The Twin Divorce!


Just me, battered and shattered by life but not tattered.
Just me, battered and shattered by life but not tattered.

I have heard some Africans talk of Generational curse or whatever and other wonder if there isn’t something wrong with the family history?

I am a regular contributor to the Divorce Magazine and the other day, I read with interest an article by JungleDiva  on that noble  Divorce Magazine where she highlighted her uncle’s premonition about her own marriage.

Her uncle hinted that said because her parents had been divorce, the chances of her own marriage carrying that same ‘gene’ were pretty high.

Yet, I also know it is not an established fact that kids from divorced homes will end up down that same tunnel especially if they marry for the right reasons I suppose. Well, both my sisters are still happily married.

As for me, the stakes were pretty high that I will take that same path, not because of any curse nor family history but by own ‘negligence’ I must confess.

I got married actually because I was trying to run away from a similar path. Marriage was my Refuge, turned jail in which I all over again left even younger kids than when we were left too.

Now, a little history right?

My Parents divorced when I was thirteen or so. I am the second of four siblings but the one all considered the ‘toughest’. They still call me to date ‘L’homme de situation difficile‘ (The man of tough times if I could translate it such).

I took charge soon after our mother left. I skipped the wall at my father’s to go fetch us food and all when our step mother denied that we touch her anything. I also jumped that same high fence to bring my mother some stuffs she left behind and needed. I did this because my dad locked the gate with a key on leaving for work and his wife kept it locked!

I had known from my tender age that all was not right and it hurt me who was considered a favourite of my dad’s. My mother often taught me some good lessons with the whip or her shoe. I was a revolt.

I testified in court at their divorce and none of my siblings had the courage to do so, hence I spoke on our behalf.

Simply put, I grew up my own way, out on the streets or in boarding school, wherever but home.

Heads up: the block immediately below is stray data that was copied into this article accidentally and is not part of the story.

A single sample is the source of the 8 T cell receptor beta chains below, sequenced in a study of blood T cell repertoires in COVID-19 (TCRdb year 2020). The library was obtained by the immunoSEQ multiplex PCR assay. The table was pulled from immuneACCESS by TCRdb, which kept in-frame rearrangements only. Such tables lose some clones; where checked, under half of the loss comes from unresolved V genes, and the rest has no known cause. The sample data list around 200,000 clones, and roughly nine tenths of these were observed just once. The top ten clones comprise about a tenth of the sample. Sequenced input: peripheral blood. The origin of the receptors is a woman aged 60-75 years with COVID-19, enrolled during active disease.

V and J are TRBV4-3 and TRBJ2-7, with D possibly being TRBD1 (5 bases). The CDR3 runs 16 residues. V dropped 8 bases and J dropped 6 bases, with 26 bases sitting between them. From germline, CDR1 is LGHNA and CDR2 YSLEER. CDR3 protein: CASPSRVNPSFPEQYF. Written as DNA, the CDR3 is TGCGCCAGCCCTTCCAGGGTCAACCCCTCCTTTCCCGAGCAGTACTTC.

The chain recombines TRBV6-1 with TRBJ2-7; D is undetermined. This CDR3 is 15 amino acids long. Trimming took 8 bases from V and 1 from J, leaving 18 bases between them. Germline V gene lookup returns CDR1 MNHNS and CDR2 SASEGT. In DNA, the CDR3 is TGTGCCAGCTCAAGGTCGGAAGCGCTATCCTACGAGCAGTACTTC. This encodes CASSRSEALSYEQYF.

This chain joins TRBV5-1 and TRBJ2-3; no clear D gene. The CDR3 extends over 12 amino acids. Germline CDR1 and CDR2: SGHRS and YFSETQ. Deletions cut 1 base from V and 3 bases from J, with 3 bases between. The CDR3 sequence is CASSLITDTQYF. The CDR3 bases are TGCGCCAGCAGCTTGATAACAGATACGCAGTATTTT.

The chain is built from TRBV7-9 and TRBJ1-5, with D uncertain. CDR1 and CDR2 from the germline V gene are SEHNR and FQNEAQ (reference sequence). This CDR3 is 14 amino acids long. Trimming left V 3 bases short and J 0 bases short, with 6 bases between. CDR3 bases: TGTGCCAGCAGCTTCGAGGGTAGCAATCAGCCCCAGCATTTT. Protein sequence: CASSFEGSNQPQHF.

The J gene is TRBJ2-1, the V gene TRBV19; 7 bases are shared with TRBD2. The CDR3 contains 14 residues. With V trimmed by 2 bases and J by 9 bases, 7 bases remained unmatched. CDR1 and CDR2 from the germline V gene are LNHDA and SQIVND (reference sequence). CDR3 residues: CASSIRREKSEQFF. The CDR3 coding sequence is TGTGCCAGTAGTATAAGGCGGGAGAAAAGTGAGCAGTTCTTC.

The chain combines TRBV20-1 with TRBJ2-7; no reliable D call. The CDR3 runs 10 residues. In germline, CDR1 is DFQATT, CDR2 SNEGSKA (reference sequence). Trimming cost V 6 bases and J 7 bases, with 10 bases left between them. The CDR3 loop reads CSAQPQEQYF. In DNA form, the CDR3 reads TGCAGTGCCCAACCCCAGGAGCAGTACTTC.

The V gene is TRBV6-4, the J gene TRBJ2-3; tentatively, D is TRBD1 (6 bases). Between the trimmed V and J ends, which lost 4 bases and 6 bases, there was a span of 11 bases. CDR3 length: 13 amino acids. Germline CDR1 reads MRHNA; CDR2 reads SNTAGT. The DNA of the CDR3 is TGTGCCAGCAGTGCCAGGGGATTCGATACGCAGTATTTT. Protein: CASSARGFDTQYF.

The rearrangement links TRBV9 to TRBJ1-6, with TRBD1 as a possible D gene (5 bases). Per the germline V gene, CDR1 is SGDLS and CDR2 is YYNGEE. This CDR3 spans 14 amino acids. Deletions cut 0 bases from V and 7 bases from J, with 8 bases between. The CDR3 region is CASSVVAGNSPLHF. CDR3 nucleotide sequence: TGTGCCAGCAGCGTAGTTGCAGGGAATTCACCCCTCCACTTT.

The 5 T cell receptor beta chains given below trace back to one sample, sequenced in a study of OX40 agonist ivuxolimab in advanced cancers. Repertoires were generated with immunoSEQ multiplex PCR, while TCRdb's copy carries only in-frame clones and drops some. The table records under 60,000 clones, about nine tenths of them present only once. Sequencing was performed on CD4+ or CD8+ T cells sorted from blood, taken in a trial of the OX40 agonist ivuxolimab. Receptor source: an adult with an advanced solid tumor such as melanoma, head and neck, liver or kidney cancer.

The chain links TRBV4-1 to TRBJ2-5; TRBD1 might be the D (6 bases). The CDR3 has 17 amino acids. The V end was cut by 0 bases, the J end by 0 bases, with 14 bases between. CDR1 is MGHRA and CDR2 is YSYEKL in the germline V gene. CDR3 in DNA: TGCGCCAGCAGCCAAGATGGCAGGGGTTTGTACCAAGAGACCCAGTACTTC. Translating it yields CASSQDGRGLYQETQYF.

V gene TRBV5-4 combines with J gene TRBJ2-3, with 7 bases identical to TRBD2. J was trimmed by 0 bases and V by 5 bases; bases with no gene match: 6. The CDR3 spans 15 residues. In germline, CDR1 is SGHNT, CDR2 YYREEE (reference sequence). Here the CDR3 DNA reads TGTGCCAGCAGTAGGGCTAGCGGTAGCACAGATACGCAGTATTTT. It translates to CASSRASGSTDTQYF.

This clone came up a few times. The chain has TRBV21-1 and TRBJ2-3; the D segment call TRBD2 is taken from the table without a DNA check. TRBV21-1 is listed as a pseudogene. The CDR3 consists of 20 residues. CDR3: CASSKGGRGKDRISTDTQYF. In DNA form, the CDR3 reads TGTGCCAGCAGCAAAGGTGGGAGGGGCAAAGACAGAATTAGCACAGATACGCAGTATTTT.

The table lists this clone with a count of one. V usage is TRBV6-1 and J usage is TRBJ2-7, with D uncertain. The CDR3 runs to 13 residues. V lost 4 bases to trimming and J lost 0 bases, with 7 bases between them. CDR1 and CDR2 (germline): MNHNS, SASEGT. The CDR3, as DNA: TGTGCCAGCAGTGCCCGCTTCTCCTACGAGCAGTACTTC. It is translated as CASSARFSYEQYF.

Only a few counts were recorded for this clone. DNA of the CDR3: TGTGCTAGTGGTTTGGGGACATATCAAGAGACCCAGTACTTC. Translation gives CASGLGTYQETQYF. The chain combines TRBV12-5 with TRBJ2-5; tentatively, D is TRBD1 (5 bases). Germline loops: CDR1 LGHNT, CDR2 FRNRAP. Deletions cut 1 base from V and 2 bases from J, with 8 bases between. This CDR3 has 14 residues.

That was why I wanted so badly to have my own home. There was a problem however, I already had a son and so I wasn’t according to the African Tradition, a worthy woman anymore. Marriage was going to be hard to come by.

I thought I could force one into being and keep it up.

Don’t ask me where I learnt about marriage. Don’t ask me either where I learnt about Love. Still do not ask me what I intended to do to stay married or avoid a divorce at all cost.

So, it came to be that I knew barely nothing about marriage. It came to pass that I knew little or nothing about love. And the inevitable came to happen that my ‘sham of a marriage’ collapsed at even a faster rate than had my parents before mine.

Wow, was that some curse? Was that something to do with my childhood? Was it some mistake on my part?

As for a curse, I don’t believe in those, don’t care to and don’t want to think of that possibility.

Are there any statistics to link kids of divorce homes to their own divorces?

As for my childhood, I definitely think it had a lot to do and Soila published a very interesting article on the adverse effect of Divorce on Kids.

As for mistakes on my part, definitely. There are many. I did not Marry out of Love, I badly loved to get Married and out of what I considered then a jungle.

Secondly, I did not Trust the man I married, well eventually because I started out trusting him until he indicated by his actions that I was wasting my trust.